Best to be operated upon in an in hospital setting with your hem/onc available if there are any issues.
Mommy makeover and blood clots.
There are some very important things to consider when deciding on any surgery particularly with a history of prior blood clots. The first step is to assess your risk. Your plastic surgeon and your hematologist (blood doctor) can work on this to determine what are your genetic risks, the medical steps that can reduce this as well as the surgical steps that could impact the safety of undergoing elective surgery. If your hematologist deems that your current risks are elevated but not severe you may entertain the idea of plastic surgery but with certain very careful decisions. Deep vein thrombosis (DVT) and pulmonary embolism (PE) are in part aided by dehydration, immobility, certain medications, and by your genetic factors. Since you cannot change your genes you must address the other factors.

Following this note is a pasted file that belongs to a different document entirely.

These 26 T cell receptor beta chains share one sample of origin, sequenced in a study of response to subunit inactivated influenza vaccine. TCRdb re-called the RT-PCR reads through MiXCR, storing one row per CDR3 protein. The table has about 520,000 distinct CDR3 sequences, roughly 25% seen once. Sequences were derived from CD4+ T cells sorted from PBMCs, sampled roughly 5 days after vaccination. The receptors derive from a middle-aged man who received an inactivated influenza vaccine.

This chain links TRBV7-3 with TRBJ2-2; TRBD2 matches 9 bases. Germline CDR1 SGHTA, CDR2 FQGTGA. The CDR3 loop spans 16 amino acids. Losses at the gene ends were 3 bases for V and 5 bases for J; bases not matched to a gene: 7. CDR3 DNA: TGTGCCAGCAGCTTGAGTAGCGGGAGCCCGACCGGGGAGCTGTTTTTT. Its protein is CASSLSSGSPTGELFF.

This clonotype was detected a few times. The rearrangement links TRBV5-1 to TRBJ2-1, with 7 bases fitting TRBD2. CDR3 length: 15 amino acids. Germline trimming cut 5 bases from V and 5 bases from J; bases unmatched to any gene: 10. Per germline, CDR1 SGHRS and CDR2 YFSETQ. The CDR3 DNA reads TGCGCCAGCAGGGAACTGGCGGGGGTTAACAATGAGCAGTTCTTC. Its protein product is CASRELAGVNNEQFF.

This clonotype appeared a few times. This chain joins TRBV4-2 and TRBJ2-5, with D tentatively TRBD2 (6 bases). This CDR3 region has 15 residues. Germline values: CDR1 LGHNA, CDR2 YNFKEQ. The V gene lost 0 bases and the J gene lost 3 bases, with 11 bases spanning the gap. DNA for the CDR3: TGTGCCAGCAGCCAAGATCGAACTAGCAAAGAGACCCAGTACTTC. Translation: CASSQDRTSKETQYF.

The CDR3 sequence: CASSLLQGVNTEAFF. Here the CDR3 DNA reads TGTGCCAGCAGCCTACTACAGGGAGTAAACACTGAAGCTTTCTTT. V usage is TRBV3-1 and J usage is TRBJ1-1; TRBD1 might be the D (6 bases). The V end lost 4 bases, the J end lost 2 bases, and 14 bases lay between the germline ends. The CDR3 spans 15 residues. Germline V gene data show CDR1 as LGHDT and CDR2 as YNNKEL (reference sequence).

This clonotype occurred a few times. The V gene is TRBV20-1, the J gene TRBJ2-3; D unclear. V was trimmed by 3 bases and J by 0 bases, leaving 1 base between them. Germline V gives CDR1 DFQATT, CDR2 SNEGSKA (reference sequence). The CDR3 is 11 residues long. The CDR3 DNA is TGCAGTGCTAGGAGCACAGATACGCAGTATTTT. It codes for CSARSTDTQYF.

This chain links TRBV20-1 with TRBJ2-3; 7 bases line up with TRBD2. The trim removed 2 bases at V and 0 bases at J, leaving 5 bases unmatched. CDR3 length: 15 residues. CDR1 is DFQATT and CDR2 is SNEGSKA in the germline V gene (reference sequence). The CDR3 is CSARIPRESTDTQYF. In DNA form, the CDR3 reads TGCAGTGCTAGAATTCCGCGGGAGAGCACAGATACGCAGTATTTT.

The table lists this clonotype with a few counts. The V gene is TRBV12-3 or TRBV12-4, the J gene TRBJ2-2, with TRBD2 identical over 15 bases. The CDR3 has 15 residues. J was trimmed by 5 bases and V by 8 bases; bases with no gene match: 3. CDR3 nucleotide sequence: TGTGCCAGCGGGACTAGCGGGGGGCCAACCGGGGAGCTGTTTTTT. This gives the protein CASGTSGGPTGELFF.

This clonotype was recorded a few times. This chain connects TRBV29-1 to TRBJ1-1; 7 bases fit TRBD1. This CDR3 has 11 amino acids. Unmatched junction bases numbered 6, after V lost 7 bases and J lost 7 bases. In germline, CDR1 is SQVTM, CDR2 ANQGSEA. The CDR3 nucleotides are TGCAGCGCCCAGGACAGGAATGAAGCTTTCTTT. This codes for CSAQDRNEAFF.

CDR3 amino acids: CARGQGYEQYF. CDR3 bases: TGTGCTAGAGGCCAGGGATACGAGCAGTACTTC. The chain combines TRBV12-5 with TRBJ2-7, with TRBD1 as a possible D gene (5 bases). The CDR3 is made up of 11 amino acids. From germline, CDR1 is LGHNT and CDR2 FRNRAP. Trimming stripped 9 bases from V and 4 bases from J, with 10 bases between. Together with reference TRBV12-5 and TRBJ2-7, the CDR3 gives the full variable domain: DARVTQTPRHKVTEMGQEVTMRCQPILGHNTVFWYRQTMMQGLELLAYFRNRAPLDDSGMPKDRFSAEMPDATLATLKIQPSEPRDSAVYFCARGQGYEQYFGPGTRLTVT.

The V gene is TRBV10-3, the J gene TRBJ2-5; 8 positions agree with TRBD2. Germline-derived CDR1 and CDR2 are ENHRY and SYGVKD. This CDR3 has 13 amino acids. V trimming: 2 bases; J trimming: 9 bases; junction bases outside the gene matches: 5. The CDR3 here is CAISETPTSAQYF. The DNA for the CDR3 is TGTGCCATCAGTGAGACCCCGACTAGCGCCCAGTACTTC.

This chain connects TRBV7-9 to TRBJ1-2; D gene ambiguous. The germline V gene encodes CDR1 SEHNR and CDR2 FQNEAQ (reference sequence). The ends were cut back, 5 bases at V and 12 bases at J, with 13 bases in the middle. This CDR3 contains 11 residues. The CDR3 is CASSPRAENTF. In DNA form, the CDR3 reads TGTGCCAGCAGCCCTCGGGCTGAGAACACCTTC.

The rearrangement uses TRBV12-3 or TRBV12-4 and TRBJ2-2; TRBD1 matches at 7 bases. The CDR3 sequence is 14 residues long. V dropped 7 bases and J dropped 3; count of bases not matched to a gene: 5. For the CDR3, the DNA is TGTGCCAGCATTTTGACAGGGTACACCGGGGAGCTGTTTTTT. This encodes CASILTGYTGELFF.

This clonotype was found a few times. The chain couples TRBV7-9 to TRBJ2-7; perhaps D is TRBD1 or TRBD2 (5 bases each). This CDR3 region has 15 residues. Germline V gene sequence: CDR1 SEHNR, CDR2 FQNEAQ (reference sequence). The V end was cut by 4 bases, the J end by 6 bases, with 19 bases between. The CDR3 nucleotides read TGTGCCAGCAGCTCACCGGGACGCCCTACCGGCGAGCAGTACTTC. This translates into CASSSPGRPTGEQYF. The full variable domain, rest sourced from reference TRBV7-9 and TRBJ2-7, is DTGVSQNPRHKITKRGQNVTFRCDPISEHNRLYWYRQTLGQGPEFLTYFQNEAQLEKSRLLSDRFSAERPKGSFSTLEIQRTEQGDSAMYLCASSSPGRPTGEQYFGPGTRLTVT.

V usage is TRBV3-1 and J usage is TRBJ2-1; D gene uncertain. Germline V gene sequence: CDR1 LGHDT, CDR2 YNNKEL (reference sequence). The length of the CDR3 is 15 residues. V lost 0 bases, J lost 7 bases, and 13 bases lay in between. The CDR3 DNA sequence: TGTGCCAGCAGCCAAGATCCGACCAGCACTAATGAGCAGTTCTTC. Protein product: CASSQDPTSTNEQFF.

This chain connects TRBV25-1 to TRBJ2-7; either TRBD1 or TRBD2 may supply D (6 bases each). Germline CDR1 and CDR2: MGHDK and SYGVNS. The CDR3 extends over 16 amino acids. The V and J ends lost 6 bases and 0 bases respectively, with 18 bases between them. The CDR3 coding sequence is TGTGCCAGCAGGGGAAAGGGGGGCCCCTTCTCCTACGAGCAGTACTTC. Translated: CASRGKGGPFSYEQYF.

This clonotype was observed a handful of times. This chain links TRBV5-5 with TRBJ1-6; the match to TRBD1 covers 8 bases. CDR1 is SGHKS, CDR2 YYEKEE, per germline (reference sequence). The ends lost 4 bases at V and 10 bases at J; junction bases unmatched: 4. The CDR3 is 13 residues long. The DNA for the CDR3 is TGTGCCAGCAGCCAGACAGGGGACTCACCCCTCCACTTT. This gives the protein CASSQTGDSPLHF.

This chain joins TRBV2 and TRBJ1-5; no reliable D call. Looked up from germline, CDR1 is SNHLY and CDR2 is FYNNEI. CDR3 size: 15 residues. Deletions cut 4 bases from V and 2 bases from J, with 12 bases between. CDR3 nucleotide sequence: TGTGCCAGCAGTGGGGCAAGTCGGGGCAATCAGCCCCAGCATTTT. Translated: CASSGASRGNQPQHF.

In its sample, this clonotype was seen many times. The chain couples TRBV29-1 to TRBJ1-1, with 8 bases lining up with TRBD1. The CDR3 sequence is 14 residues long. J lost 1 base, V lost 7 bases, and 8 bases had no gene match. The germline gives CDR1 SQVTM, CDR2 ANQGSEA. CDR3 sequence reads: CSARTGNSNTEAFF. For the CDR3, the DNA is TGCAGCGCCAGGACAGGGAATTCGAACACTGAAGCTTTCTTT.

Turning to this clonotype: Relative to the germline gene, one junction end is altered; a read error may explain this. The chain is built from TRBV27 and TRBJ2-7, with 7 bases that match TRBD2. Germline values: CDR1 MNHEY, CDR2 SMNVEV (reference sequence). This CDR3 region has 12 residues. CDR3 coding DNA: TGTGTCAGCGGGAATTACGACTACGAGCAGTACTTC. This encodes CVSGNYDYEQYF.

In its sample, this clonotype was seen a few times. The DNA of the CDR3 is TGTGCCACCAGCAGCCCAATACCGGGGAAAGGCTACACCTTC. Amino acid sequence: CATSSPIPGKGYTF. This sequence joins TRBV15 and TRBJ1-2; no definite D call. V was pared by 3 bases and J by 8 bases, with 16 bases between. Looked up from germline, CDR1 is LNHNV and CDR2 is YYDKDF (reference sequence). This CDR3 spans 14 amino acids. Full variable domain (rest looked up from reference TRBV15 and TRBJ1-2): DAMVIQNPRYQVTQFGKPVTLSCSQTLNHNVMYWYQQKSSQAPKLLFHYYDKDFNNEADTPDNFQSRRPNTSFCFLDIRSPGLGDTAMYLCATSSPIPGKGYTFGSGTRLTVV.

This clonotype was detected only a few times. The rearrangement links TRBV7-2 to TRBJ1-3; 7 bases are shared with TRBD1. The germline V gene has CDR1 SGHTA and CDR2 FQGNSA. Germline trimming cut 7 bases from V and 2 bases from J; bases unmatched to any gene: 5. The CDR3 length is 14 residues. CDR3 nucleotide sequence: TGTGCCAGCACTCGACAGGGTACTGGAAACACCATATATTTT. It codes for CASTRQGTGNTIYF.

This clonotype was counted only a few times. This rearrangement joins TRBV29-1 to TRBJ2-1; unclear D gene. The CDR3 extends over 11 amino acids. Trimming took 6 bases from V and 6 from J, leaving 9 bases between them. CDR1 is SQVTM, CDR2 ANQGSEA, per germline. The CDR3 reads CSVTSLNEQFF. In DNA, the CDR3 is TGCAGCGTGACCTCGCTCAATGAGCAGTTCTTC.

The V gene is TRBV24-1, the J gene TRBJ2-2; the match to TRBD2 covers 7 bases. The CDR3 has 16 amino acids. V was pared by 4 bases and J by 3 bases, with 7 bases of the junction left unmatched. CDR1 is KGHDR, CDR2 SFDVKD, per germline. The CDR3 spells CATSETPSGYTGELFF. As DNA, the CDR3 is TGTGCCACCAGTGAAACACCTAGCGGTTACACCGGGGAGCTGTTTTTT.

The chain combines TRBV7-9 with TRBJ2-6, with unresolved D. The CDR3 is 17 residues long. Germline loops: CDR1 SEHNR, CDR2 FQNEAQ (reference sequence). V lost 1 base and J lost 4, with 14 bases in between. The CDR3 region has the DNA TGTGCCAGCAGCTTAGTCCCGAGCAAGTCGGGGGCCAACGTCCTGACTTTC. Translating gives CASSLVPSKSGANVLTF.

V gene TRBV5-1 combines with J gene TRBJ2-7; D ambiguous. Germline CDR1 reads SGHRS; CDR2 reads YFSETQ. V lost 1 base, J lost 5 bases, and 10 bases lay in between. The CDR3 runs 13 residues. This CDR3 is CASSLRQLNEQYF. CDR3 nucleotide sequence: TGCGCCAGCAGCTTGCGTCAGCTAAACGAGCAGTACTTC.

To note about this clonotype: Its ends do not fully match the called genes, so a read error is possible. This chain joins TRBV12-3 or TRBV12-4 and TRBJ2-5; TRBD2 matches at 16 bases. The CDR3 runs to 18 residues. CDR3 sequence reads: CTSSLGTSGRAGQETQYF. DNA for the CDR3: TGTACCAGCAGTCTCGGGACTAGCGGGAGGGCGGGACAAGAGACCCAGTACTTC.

First, you must minimize the length of your surgery. I would recommend only undergoing one procedure as opposed to both a breast surgery and a tummy tuck. You should consider undergoing your breast surgery first as this would also impact your immobility less after surgery. You should be pre-medicated with certain blood thinner medications such Lovenox, and you may want to consider not being on any contraceptive medications as some of these may increase the blood clotting possibility. Make sure you choose the right plastic surgeon and design a plan that efficiently accomplishes your surgical goal in the least amount of time. In the operating room you should wear compression stockings as well as sequential compression pumps on your legs.
All the best,
Dr Remus Repta
These answers are for educational purposes and should not be relied upon as a substitute for medical advice you may receive from your physician. If you have a medical emergency, please call 911. These answers do not constitute or initiate a patient/doctor relationship.